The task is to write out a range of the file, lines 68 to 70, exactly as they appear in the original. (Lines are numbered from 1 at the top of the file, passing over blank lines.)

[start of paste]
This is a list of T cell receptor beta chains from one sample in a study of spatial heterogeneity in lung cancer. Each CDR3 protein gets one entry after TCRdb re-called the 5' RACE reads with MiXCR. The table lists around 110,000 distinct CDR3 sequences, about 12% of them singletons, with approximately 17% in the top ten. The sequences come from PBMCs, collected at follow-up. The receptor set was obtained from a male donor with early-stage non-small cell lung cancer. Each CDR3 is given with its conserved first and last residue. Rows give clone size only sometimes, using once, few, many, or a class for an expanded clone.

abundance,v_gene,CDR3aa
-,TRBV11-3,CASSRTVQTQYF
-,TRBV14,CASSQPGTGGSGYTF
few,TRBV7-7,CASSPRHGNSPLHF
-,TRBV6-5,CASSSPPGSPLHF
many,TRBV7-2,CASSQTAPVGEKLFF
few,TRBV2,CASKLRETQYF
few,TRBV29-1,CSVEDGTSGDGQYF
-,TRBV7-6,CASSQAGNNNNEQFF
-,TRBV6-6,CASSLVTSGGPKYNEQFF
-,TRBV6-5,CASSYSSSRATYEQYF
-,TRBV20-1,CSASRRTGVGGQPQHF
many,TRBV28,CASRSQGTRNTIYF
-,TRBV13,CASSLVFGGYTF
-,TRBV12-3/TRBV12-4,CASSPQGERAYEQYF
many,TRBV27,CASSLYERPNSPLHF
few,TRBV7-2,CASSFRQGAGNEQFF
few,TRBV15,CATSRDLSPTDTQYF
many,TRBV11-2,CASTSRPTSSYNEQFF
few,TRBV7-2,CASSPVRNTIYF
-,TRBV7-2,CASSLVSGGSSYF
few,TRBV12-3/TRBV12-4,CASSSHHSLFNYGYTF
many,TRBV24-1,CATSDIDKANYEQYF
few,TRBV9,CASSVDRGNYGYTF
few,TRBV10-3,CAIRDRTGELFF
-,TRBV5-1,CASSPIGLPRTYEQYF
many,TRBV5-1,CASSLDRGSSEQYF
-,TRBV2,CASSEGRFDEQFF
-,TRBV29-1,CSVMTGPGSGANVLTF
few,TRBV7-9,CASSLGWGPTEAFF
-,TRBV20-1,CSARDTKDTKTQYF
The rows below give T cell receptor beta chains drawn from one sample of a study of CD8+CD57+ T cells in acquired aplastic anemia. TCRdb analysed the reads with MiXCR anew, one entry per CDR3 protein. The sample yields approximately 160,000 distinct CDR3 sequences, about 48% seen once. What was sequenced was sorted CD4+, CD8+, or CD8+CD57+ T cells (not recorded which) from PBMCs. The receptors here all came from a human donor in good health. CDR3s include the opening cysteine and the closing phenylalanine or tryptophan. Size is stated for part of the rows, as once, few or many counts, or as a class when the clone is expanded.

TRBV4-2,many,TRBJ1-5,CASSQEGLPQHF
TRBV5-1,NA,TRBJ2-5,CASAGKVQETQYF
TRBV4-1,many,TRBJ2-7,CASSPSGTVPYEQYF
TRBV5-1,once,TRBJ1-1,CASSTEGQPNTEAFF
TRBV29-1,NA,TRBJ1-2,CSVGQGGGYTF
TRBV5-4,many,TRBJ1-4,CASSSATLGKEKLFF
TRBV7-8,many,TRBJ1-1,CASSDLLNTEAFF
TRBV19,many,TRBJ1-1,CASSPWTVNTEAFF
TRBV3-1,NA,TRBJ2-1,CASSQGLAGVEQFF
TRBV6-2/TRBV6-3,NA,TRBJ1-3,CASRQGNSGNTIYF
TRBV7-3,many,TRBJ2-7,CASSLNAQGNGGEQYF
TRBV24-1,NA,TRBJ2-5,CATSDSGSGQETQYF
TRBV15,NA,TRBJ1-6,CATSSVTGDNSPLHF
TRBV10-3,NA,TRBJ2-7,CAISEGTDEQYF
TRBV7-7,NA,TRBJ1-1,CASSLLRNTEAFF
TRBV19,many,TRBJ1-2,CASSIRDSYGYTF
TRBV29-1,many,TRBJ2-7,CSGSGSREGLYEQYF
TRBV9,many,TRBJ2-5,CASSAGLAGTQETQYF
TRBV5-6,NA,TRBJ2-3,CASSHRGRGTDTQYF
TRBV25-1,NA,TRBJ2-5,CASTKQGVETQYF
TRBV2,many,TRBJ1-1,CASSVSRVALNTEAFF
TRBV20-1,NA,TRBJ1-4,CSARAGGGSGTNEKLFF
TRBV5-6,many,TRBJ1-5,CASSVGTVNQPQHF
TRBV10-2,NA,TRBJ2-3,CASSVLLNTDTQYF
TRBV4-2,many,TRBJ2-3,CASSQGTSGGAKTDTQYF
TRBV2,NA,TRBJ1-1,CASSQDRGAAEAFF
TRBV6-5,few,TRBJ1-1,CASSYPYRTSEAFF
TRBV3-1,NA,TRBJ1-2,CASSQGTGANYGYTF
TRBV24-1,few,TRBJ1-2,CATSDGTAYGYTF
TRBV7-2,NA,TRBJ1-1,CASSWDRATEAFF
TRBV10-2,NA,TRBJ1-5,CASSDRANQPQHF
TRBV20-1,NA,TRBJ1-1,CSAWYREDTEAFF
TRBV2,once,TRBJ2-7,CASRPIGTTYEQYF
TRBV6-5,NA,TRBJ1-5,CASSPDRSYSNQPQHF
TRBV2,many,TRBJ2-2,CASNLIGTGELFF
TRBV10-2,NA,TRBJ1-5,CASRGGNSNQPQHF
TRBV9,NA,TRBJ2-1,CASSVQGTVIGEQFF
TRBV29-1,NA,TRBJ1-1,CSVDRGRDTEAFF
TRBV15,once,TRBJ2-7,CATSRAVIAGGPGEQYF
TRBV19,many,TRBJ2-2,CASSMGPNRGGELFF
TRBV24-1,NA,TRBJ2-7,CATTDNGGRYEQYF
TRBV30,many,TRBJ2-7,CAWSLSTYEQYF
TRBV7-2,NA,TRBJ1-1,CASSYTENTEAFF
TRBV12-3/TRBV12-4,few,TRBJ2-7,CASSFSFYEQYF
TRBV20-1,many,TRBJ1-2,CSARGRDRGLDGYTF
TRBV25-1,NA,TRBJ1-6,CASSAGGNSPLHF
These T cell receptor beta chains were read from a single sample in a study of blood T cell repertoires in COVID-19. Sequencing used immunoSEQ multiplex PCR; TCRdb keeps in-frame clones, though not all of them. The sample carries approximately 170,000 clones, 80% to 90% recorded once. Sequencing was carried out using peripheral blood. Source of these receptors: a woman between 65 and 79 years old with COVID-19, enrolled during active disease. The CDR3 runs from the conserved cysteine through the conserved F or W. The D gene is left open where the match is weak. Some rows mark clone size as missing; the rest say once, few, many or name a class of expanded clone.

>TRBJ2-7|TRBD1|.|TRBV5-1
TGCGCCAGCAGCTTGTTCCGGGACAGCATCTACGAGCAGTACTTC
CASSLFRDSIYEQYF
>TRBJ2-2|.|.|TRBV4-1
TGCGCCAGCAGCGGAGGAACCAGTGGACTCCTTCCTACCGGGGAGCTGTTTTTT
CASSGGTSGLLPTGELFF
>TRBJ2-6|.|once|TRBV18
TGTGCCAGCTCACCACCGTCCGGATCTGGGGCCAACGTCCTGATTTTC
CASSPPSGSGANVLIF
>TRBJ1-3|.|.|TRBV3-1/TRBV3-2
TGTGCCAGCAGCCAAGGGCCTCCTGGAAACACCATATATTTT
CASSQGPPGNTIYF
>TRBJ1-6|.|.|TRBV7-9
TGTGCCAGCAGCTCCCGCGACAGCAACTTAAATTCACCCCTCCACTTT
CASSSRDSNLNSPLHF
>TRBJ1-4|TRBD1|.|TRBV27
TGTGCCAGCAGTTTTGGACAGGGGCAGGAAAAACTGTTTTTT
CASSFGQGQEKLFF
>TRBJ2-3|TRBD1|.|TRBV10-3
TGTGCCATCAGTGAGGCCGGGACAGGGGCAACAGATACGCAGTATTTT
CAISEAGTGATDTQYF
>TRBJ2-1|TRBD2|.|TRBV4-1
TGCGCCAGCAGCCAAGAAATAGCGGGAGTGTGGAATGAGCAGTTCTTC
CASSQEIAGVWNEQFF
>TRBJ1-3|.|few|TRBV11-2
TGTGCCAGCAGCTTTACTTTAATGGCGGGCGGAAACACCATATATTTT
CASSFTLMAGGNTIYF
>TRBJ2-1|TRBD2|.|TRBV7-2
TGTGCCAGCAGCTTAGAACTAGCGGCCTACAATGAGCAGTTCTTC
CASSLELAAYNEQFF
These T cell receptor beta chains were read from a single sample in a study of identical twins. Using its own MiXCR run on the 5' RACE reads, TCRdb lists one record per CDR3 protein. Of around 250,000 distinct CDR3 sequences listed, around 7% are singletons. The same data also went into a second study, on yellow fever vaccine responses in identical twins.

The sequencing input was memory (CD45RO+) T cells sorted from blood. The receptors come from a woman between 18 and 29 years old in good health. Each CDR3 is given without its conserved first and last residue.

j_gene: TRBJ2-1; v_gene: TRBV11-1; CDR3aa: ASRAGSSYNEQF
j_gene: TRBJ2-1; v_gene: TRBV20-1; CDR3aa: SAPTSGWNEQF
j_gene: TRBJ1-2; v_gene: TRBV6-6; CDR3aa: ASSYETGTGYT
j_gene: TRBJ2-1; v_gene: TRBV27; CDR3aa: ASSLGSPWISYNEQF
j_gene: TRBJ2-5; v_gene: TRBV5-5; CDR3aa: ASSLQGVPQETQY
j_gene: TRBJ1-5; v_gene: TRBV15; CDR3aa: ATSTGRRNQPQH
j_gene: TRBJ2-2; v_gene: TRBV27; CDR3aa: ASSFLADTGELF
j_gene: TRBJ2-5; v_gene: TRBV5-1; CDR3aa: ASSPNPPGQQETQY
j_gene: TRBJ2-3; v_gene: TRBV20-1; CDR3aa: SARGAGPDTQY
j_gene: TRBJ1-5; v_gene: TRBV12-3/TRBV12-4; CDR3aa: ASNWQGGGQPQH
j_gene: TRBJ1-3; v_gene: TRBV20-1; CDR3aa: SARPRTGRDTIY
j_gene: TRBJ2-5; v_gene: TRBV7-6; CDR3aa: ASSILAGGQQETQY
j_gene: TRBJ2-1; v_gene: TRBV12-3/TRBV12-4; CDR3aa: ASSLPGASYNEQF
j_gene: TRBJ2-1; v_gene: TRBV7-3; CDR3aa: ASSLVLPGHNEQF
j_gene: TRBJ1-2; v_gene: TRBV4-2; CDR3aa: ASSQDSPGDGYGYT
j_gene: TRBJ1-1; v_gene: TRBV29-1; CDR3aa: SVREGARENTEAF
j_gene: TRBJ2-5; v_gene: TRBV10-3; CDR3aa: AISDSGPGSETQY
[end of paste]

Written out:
TRBV2,many,TRBJ2-2,CASNLIGTGELFF
TRBV10-2,NA,TRBJ1-5,CASRGGNSNQPQHF
TRBV9,NA,TRBJ2-1,CASSVQGTVIGEQFF